My first time out on my board this season I was just a bit over six months pregnant. Wrangling my equipment was a tad more awkward than before, but still manageable. I did pack a few more things for my trip than I normally would; mainly more snacks and extra water. I find I can get ravenous at the drop of a hat these days. To keep all my necessities accessible, I used SealLine’s Seal Pack Hip Pack. The belt stayed below my belly nicely, and allowed me quick access to my sunglasses, phone, and, most importantly, food!

The Seal Pack- a must for the ravenous preggo paddleboarder.
The Seal Pack- a must for the ravenous preggo paddleboarder.

As I set off, I stayed on my knees for a bit, testing my balance and overall comfort level. Once I felt secure enough, I stood up.

Important note to the preggo paddlers out there: Don’t stand up if you don’t want to! Don’t feel pressured to do anything that makes you feel uncomfortable. Leave your ego at the launch. Kneeling, or even sitting, on the board, is totally acceptable. You’re out on the water, enjoying nature, and getting exercise. If you feel like you might sit the whole time, use a kayak paddle for a more smooth paddling experience. Heck, throw a crazy creek chair on your deck and max your relax (note: I haven’t tried this, but now I’m totally going to).

Back to standing up, I was surprised how stable I felt. Sure, there was a little bit of initial squirreliness, but it usually takes me a few minutes to get my sea legs, pregnant or not. After a couple of minutes I was zipping along. Belly? What belly? Truth be told, I did drop to my knees a few times when a big boat threw some sizable wake my way, but remember what I said above about staying comfortable? As I paddled on, I noticed that my ankles were starting to get a bit swollen. To alleviate this, I simply sat down and dangled my feet in the cool water for a bit, then brought them up on deck and did some light stretching.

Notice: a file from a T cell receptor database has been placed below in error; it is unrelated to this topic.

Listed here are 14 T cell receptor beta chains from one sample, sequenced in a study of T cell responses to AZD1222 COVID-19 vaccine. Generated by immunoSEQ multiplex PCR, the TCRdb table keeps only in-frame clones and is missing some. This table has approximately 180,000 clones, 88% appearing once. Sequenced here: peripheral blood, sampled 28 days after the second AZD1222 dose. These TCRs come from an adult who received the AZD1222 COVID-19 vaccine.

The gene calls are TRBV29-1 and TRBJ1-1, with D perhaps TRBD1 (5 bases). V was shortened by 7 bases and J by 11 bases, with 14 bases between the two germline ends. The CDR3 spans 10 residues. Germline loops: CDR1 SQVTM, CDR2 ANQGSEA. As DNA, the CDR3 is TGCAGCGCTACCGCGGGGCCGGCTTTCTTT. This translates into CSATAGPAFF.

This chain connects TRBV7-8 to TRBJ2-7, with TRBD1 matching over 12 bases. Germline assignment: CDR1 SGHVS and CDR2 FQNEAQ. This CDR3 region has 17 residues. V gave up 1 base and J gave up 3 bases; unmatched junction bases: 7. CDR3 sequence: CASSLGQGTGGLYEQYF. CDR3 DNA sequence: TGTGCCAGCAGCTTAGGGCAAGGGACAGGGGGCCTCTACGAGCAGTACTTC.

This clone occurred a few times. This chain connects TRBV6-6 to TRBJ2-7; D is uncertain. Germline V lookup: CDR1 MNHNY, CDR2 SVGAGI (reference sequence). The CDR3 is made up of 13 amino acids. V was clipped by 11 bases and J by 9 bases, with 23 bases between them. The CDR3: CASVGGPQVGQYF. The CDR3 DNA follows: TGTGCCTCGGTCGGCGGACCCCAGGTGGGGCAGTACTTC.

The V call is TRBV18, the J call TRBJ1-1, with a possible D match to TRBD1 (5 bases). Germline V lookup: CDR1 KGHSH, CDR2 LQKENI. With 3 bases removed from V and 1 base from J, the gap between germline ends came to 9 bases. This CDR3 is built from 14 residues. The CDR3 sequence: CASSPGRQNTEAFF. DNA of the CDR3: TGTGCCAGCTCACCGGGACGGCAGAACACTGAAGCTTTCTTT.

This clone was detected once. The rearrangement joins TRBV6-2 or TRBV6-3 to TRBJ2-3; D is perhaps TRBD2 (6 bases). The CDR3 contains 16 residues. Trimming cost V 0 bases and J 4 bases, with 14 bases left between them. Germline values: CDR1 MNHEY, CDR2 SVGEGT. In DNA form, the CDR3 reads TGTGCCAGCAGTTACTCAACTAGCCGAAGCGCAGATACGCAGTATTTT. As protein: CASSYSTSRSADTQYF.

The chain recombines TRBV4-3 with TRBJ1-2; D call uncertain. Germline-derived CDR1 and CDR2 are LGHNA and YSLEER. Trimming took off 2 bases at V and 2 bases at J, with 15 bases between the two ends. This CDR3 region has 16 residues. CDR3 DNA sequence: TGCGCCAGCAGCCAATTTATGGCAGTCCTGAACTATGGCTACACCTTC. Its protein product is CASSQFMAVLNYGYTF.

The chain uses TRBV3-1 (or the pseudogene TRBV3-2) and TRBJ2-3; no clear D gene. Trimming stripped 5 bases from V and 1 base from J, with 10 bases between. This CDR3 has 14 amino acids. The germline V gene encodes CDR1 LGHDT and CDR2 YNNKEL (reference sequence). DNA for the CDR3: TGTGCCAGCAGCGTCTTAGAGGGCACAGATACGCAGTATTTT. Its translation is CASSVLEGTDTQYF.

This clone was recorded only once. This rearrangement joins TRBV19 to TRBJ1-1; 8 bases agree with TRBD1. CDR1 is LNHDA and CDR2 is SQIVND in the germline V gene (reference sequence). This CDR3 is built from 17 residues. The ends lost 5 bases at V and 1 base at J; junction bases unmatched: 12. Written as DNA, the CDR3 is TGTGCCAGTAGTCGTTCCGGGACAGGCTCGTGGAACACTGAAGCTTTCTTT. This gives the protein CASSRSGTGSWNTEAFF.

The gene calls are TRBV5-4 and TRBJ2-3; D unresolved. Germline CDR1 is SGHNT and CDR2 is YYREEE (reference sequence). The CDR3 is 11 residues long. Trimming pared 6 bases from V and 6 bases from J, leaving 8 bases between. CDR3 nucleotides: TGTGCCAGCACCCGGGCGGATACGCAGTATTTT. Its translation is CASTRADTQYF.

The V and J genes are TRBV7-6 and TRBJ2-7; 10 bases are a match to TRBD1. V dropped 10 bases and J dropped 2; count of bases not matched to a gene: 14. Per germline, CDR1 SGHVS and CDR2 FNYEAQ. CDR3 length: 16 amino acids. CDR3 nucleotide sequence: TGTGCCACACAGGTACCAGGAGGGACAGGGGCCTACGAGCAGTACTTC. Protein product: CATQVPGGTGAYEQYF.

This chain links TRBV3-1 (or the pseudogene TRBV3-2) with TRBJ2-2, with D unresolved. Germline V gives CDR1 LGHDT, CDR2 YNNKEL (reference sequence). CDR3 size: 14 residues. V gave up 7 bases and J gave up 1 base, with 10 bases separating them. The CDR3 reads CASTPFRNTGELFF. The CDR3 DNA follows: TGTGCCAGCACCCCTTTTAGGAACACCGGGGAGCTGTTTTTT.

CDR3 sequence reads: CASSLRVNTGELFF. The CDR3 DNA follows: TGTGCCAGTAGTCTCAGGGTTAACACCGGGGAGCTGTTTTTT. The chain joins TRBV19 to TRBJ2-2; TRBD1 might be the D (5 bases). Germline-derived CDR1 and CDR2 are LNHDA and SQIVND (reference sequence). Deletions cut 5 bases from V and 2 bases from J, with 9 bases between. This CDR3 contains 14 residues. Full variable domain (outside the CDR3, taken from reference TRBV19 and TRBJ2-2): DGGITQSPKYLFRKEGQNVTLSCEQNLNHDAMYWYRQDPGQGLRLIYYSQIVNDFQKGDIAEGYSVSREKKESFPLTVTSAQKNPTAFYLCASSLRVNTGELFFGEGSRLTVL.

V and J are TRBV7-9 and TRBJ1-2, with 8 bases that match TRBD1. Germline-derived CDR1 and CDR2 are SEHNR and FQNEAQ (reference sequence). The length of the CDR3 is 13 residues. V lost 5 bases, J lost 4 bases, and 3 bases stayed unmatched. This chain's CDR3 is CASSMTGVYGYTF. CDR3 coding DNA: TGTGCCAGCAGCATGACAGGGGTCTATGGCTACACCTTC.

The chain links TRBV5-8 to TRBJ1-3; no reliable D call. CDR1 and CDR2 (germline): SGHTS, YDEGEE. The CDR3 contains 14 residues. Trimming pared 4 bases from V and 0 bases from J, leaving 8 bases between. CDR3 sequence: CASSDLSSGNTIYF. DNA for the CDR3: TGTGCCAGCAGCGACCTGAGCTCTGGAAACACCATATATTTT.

It was lovely to be out on the water, in the sun, getting some exercise that felt like a treat, rather than an obligation. I highly recommend paddleboarding to pregnant ladies everywhere.


Like kayaking, renting a paddleboard is also a great way to go while pregnant. Rental companies usually stock extremely stable boards, and once again, you don’t need to deal with toting the thing around.

Get out and have fun!


2 thoughts on “Paddleboarding (and other outdoor activities) While Pregnant”

  1. So cool! Thanks for posting, Heidi. Wishing I had a body of water to try this on, but seeing as how I’m due…oh…next week, maybe I should just wait for the little adventurer to make his or her debut first… Have fun and much love!

  2. Thanx for posting! So few articles about paddling when pregnant at Czech web sites 🙁 I am 2nd tri pregnant with my first baby, I was kayaking at ww2-3 all my 1st tri. These days the fall comes and it´s little bit cold outside for me but the indoor training lessons at the pool began. I am surprised that after those indoor trainings I feel much better and less tired than when I usually come home from work. The paddleboarding or SOT paddling seem like a great idea when I will have problems to get into the kayak cockpit 🙂 Thanx!